Test Drive: 2012 Mercedes Benz S 350 Bluetec Diesel car test drives reviews mercedes benz luxury cars
2012 Mercedes-Benz S 350 Bluetec 4MATIC. Click image to enlarge
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Review and photos by Jonathan Yarkony

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2012 Mercedes-Benz S-Class

While I would normally work my way into a story by talking about a car’s position in the market or general character, I’m going to skip all that and jump right in to talking about the Mercedes-Benz S 350 Bluetec’s seats.

That’s right, the seats.

This paragon of luxurious motoring has the best seats I have ever experienced in all my years of reviewing cars. Yes, they require a good 15 minutes to adjust the dozens of ways in which they can be tailored to your body, some through the power switches on the door and some through the Comand interface. Once adjusted, they seem to cushion, embrace, and support every point along your back and legs in perfect balance and the side torso bolsters even provide a bit of counter-pressure when turning into a corner. The leather is beautifully soft and rich—you will not mistake this for synthetic leather, and the seat massage option is refreshing, if not quite a substitute for human hands, and it can be activated by a programmable ‘favourite’ button on the centre console.

Test Drive: 2012 Mercedes Benz S 350 Bluetec Diesel car test drives reviews mercedes benz luxury cars
Test Drive: 2012 Mercedes Benz S 350 Bluetec Diesel car test drives reviews mercedes benz luxury cars
Test Drive: 2012 Mercedes Benz S 350 Bluetec Diesel car test drives reviews mercedes benz luxury cars
2012 Mercedes-Benz S 350 Bluetec 4MATIC. Click image to enlarge

The seat settings for driver and front passenger can also be stored through the memory seat function so you don’t have to worry about readjusting them after every time your spouse drives the car, leaving the S-Class owner free to worry about the details of an international banking merger he is working on, diagnosing the patient she is treating, or perhaps about the various illegal activities that their crime syndicate is running. (Sorry, I just couldn’t resist playing with the stereotype of the S-Class as a crime lord’s vehicle of choice, though I highly doubt one would opt for the non-armoured and efficient S 350 Bluetec diesel).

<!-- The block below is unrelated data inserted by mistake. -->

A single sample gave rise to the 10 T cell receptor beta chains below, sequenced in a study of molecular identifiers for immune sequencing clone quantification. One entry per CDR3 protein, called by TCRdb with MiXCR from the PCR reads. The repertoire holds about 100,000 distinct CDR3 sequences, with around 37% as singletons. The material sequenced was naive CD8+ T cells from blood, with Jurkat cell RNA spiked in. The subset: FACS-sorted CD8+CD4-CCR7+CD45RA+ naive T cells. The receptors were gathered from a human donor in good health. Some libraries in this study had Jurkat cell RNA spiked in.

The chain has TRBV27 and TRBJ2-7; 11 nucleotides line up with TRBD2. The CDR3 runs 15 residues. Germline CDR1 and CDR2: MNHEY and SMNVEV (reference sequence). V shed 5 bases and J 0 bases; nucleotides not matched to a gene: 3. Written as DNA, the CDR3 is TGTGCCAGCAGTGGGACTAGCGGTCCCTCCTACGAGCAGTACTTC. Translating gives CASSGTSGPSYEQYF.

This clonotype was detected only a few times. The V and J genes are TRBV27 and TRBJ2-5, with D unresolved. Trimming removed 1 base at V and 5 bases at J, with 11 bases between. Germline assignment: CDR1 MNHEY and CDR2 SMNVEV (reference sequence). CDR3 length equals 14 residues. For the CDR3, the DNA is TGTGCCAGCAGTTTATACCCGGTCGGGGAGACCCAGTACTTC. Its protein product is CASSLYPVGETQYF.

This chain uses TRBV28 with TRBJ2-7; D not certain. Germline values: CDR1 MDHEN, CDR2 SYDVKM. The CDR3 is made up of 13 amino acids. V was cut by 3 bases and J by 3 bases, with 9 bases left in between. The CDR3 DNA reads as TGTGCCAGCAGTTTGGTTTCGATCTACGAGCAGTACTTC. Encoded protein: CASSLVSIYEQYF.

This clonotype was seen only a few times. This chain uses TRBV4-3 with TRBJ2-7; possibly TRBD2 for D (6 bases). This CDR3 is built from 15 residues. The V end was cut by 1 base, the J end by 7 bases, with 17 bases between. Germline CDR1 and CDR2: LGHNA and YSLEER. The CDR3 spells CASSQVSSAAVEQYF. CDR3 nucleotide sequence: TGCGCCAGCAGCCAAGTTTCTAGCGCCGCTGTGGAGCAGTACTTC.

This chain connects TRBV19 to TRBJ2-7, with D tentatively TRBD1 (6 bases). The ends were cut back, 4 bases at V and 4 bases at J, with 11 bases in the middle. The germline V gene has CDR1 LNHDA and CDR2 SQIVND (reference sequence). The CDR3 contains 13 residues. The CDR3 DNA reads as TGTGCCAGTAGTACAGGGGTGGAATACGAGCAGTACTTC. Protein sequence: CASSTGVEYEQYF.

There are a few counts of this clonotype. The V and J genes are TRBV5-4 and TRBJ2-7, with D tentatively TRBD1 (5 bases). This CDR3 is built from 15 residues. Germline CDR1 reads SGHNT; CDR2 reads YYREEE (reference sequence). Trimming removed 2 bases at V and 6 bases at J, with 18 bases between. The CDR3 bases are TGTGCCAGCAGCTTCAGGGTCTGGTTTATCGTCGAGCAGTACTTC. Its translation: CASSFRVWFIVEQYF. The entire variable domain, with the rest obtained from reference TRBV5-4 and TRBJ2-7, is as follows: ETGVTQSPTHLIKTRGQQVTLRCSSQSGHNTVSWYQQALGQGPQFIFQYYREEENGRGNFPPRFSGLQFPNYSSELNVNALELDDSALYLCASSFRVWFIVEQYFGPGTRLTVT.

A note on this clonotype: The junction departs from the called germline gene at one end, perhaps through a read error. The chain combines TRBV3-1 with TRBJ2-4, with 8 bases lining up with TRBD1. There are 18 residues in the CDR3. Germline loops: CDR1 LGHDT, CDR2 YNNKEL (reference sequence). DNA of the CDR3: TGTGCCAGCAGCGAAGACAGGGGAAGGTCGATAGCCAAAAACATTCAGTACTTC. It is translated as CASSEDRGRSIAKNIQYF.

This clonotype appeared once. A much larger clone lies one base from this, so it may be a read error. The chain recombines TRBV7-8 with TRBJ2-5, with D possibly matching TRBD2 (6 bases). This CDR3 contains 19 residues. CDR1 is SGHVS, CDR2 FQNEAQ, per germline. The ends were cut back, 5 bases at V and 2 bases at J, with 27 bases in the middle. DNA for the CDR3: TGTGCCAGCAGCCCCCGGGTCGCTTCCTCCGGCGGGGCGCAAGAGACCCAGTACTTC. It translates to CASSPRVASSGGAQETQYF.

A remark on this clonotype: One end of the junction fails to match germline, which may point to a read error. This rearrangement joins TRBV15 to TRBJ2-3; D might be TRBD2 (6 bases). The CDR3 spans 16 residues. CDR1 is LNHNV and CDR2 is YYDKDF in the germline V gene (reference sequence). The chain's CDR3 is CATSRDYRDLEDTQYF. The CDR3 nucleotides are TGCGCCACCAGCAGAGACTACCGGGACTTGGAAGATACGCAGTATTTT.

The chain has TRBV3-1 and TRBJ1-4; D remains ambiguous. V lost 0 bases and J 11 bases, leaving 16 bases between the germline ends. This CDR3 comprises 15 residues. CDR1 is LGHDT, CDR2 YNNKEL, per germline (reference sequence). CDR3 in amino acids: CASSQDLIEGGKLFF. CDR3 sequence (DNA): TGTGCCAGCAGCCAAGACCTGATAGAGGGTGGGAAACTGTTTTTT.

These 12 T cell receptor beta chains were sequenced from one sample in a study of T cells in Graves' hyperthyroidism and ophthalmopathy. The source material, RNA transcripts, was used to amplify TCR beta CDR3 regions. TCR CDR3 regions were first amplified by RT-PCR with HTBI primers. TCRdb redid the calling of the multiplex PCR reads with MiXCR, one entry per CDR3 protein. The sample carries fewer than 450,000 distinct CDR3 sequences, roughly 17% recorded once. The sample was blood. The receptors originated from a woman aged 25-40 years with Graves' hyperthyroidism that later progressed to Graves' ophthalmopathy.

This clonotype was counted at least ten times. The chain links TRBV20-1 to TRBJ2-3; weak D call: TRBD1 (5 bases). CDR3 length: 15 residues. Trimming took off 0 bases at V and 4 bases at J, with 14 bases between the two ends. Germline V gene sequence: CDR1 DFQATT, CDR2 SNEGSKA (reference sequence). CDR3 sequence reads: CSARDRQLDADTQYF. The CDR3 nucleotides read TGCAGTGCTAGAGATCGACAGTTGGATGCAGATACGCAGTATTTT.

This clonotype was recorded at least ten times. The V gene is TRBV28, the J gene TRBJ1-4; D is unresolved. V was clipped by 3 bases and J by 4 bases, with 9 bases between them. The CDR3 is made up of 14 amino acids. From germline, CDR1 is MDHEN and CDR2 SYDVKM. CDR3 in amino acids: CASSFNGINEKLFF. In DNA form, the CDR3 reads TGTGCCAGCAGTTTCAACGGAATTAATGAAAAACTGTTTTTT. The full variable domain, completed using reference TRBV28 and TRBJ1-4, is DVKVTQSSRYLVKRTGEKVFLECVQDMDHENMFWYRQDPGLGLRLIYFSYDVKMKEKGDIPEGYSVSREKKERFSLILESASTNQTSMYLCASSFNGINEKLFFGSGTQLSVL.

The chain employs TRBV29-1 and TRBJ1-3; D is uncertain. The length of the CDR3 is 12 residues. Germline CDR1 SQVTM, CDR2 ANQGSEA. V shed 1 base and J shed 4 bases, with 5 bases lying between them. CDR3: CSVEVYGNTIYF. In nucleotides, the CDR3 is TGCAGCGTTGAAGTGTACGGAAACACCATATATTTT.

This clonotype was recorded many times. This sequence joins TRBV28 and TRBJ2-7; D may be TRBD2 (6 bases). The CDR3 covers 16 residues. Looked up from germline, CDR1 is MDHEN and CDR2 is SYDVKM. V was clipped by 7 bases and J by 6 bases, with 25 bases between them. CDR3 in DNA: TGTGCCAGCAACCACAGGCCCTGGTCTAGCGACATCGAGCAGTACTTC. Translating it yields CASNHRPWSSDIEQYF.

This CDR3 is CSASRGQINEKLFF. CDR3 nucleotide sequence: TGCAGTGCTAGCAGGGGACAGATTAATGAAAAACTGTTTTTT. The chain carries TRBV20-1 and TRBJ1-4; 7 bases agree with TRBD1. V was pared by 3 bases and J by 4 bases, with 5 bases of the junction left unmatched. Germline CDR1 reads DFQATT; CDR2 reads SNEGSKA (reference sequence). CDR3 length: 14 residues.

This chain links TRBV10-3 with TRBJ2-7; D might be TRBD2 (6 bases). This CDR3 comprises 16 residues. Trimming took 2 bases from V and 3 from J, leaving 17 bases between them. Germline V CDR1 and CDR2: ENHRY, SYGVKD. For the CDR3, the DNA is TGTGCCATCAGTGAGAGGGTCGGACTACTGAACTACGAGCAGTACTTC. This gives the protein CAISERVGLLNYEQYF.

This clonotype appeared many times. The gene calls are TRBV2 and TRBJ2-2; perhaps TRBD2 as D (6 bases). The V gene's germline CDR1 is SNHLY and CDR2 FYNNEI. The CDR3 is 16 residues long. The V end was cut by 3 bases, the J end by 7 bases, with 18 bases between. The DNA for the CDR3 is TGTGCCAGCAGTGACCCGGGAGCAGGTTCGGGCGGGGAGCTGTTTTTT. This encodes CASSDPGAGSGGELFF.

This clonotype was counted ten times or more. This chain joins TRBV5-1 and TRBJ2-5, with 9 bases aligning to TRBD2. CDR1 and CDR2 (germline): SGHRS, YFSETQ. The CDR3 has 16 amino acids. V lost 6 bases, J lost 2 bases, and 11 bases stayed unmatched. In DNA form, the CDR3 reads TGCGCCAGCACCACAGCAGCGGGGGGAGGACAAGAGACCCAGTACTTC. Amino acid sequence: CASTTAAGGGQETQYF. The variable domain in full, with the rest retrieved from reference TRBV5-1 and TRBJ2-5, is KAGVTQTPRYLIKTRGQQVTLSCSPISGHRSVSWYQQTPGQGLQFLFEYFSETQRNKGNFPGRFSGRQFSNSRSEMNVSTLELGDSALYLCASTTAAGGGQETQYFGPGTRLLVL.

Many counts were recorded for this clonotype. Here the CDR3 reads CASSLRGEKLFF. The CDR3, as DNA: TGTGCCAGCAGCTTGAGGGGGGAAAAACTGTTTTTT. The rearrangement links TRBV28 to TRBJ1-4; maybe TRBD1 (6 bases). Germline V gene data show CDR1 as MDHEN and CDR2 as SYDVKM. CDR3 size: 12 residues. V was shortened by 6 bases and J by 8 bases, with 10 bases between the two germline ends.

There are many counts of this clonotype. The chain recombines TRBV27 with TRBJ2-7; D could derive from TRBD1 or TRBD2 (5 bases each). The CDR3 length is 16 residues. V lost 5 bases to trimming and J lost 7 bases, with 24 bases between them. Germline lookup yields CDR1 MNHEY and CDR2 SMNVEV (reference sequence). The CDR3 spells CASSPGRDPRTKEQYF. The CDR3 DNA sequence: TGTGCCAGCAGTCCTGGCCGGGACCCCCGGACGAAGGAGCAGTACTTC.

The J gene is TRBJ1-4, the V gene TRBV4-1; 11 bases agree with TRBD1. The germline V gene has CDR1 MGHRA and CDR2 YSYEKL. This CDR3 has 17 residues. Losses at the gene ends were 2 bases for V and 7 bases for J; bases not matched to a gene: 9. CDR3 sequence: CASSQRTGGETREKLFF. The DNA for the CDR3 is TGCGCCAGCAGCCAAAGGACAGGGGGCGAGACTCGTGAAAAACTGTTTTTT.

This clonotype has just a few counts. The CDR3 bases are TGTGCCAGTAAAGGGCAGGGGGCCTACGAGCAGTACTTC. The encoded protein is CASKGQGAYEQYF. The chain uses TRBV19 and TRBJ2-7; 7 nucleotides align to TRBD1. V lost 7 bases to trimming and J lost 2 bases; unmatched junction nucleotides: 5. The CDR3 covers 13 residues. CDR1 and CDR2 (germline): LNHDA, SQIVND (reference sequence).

Of course, S-Class owners probably have a second, third or fourth car kicking around for various family members and occasions, so perhaps that’s not an issue these lucky few face. And this car would be their year-round daily driver. Okay, maybe they would take the Range Rover in winter, but it’s really not necessary, because the S 350 Bluetec comes standard with 4Matic all-wheel drive, which seamlessly manages power between the front and rear axles. You can, however, still get an S-Class with rear-wheel drive, in S 400 Hybrid, S 600 and AMG trims.

The S 400 Hybrid in particular is a curious counterpoint to the S350 Bluetec diesel in Mercedes-Benz’ own showroom. Both are obviously meant to tackle the efficiency end of the spectrum, with the S 350 diesel’s fuel consumption estimated at 6.3 L/100 km in highway cruising and 10.2 in city driving as per Natural Resources Canada’s guidelines, and the Hybrid at 11.2/7.9 city/highway. I would have expected the Hybrid to beat the Bluetec diesel in city driving at least, but the S 350 is the efficiency king in the S-Class lineup and in the full-size luxury car segment. And out in the real world, I managed to finish the week after a mix of city and highway driving 9.2 L/100 km (including one long highway stint that showed an impressive 7.4 L/100 km and over 1,000 km of range even after 200 km driven—the range was actually increasing on the return leg because of all the steady-state cruising).

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